Carole Geiss approached me several months ago at the end of a work session that had the animal shelter on its agenda and offered that, if the town were to go out to bid to run the shelter, she could get a list of bidders together. I acknowledged her with “that would be fine.”
On Feb. 1 the Town Board passed a resolution at an open meeting aired on public access television authorizing and directing the town clerk to advertise a request for proposals on the operation of the town animal shelter. Ms. Geiss was not present at this public meeting.  
Knowing her interest in this subject, I sent her an e-mail from my home e-mail address. I was letting her know that the board passed a resolution for an animal shelter RFP and could she let people know who may be interested in bidding. I sent this e-mail as a courtesy to Ms. Geiss, just as I would for any other constituent who had taken a keen interest in a town issue, be it drainage, erosion or alternative energy.  
It was simply a matter of courtesy in my position as a public servant that I informed a constituent who has been following an issue, yet missed the meeting where a resolution was passed.
I humbly regret that what I said was misinterpreted. At no point did I authorize the use of my name or title, officially or unofficially. Ms. Geiss sent this letter without my knowledge or permission.
Councilman Vincent Orlando

Let’s switch values
In spite of the rising stock market and the increase in corporate profits, we are still far short of being out of the recession. Job creation is very slow and citizens are hurting.
America is way down the list on social and economic equality. The rich are getting richer and the poor are getting poorer. Jobs are still in short supply and our ability to help the needy is deteriorating.
We are investing our business profits off shore to garner additional profit. We are moving manufacturing off shore to profit from cheap labor. Meanwhile, the trade imbalance grows, our national debt grows, our budget deficit grows and our social problems grow.
There are many more years of dirt poor, cheap labor out in the world. We either adapt with intelligent policy and moral conviction or we continue our slow, inevitable decline. Our present situation? A country run by the very rich while an ever increasing underclass grovels and sweats. (Want to know more? Google oligarchy.)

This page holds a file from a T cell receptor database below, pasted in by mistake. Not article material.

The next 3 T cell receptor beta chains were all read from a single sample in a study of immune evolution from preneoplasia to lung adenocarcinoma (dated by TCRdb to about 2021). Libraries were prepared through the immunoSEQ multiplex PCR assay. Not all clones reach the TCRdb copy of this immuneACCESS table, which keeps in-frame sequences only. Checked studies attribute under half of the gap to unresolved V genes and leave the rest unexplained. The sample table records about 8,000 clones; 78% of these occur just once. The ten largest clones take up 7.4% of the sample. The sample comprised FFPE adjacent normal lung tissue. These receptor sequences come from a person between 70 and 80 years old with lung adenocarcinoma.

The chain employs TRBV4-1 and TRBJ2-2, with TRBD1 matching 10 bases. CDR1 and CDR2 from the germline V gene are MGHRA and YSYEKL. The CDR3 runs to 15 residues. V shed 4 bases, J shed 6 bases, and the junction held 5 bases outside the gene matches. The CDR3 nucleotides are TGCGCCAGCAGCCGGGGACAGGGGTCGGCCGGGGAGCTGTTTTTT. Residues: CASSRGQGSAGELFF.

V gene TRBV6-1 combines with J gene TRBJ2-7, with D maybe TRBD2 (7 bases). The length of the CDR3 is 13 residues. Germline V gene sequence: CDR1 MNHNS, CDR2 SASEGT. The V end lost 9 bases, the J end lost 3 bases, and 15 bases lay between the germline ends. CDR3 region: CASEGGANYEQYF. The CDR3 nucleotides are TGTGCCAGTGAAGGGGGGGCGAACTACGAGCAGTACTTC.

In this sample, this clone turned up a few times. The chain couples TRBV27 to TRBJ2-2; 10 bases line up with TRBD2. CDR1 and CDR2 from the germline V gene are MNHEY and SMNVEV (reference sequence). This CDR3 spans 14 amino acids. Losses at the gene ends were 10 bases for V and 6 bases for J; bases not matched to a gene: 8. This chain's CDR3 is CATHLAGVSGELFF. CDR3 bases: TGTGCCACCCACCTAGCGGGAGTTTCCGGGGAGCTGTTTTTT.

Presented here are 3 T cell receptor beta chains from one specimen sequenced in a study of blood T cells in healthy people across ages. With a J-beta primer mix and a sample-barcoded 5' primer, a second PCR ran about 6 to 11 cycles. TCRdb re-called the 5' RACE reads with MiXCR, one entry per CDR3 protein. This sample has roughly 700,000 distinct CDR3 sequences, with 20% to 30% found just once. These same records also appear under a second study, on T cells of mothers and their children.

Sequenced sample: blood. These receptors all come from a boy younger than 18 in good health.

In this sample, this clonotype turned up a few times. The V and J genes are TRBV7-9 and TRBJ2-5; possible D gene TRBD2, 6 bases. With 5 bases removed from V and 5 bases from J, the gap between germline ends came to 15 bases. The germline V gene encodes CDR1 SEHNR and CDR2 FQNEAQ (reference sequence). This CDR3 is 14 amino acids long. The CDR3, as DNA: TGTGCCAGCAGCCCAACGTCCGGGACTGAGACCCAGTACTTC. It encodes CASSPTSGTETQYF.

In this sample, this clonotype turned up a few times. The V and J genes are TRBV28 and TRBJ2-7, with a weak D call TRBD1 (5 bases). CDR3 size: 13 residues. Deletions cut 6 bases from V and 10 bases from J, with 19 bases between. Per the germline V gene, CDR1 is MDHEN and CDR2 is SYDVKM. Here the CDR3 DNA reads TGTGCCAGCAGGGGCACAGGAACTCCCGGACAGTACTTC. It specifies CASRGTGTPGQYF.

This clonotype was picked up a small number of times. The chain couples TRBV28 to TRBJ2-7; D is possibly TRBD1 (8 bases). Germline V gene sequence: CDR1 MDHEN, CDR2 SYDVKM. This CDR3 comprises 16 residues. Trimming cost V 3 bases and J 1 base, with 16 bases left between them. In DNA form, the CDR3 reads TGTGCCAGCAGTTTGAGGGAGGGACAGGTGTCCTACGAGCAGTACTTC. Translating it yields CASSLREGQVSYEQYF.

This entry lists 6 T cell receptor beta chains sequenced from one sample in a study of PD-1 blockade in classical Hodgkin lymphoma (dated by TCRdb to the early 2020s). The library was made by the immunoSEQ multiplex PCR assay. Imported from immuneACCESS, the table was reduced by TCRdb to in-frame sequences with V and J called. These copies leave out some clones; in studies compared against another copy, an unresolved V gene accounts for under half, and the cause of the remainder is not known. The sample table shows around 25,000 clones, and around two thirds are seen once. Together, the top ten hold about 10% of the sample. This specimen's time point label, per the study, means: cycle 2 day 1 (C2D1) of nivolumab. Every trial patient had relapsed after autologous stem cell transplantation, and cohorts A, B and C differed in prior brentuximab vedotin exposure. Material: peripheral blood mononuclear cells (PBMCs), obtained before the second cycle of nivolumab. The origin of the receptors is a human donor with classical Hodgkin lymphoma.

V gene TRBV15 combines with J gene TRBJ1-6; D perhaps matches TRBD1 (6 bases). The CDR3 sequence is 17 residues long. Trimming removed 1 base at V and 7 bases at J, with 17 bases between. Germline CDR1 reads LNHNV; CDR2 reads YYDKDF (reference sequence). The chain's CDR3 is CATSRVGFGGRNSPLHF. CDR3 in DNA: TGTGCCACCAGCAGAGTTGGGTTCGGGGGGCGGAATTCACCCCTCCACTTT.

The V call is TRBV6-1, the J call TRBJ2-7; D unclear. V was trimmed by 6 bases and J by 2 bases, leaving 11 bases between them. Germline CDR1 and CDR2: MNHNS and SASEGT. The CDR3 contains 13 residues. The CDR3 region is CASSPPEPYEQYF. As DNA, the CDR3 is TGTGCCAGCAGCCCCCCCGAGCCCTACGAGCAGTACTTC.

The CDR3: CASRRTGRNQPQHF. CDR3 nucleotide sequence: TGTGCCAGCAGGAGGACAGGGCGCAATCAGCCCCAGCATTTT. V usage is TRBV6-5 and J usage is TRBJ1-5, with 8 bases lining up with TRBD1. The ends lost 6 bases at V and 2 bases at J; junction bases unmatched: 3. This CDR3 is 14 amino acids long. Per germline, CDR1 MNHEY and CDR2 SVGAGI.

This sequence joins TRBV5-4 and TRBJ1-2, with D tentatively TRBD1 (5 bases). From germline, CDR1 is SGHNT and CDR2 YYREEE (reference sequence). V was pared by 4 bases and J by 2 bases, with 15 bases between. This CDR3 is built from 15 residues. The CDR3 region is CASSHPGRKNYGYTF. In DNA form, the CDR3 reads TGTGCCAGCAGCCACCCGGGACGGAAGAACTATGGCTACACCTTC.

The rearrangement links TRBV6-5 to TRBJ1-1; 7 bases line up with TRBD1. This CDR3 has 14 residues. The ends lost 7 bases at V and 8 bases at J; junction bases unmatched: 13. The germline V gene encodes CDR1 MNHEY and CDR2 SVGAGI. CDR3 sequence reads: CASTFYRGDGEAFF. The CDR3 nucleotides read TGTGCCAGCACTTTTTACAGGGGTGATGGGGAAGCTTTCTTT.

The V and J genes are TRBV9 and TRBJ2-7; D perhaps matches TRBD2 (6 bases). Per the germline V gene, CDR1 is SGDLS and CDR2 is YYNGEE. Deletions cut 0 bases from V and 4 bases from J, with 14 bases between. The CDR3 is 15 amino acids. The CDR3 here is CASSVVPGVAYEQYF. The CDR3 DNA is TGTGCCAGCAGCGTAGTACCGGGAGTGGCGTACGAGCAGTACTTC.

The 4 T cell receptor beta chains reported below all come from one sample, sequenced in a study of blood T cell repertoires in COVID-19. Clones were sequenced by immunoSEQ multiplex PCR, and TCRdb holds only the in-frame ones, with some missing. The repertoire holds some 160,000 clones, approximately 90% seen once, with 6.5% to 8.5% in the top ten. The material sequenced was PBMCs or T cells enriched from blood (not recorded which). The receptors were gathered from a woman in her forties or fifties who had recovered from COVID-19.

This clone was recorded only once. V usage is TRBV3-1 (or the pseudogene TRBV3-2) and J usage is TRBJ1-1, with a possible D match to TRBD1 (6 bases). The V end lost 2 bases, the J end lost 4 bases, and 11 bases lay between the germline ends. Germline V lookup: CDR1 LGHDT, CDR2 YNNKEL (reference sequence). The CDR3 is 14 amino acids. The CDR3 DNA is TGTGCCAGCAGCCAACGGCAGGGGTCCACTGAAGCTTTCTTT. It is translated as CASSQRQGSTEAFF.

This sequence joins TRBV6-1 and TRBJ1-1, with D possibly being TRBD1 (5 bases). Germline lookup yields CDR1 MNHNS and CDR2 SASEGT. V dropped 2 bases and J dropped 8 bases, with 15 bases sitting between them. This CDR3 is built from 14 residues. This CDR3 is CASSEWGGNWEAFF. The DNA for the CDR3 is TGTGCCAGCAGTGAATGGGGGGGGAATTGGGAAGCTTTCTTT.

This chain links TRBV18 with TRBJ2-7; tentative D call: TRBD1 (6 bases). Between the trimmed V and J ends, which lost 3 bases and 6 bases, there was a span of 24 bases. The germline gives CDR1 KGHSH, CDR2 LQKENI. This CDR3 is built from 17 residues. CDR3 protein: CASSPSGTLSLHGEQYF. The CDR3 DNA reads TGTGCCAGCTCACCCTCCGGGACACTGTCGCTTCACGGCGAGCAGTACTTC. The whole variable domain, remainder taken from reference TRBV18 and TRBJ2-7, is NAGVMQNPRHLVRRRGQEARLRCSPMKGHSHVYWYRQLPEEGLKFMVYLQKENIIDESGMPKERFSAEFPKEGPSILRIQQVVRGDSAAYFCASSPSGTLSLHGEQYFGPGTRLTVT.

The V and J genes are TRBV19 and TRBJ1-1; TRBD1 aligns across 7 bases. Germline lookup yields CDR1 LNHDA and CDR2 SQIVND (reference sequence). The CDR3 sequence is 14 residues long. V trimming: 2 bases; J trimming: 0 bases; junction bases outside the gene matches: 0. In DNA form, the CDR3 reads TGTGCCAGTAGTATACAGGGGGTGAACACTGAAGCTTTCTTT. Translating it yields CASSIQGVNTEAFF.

Here is the question: Is the power of profit (you can read greed here) so all-important that it justifies sliding America into crisis and throwing the working class out on the street?
Now is the time for a sea change in American values. We need to substitute the old “America first” attitude for the current, devastating “me first” attitude. Why can’t CEOs work to support America, set up manufacturing in America, hire workers in America and invest in America? They did once. Why can’t financial institutions make loans and finance local initiatives? Maybe even unwind the mortgage crisis?
A rebirth of the old “America first” spirit in business and finance would do wonders. It’s vital to get beyond the current fixation on greed and private wealth and bring on a rebirth of the real America. Follow this with some very necessary government tax policy changes and renewed hiring, business growth and prosperity will follow.
However, this takes belief and stamina. Do we, does Washington, have them?         
Howard Meinke

A very poor decision
The definition of a preamble is an introductory and expressive statement that explains a document’s purpose and underlying philosophy. The preamble of the Constitution is often cited as the succinct statement of our national identity.
The preamble of the U.S. Constitution is as follows: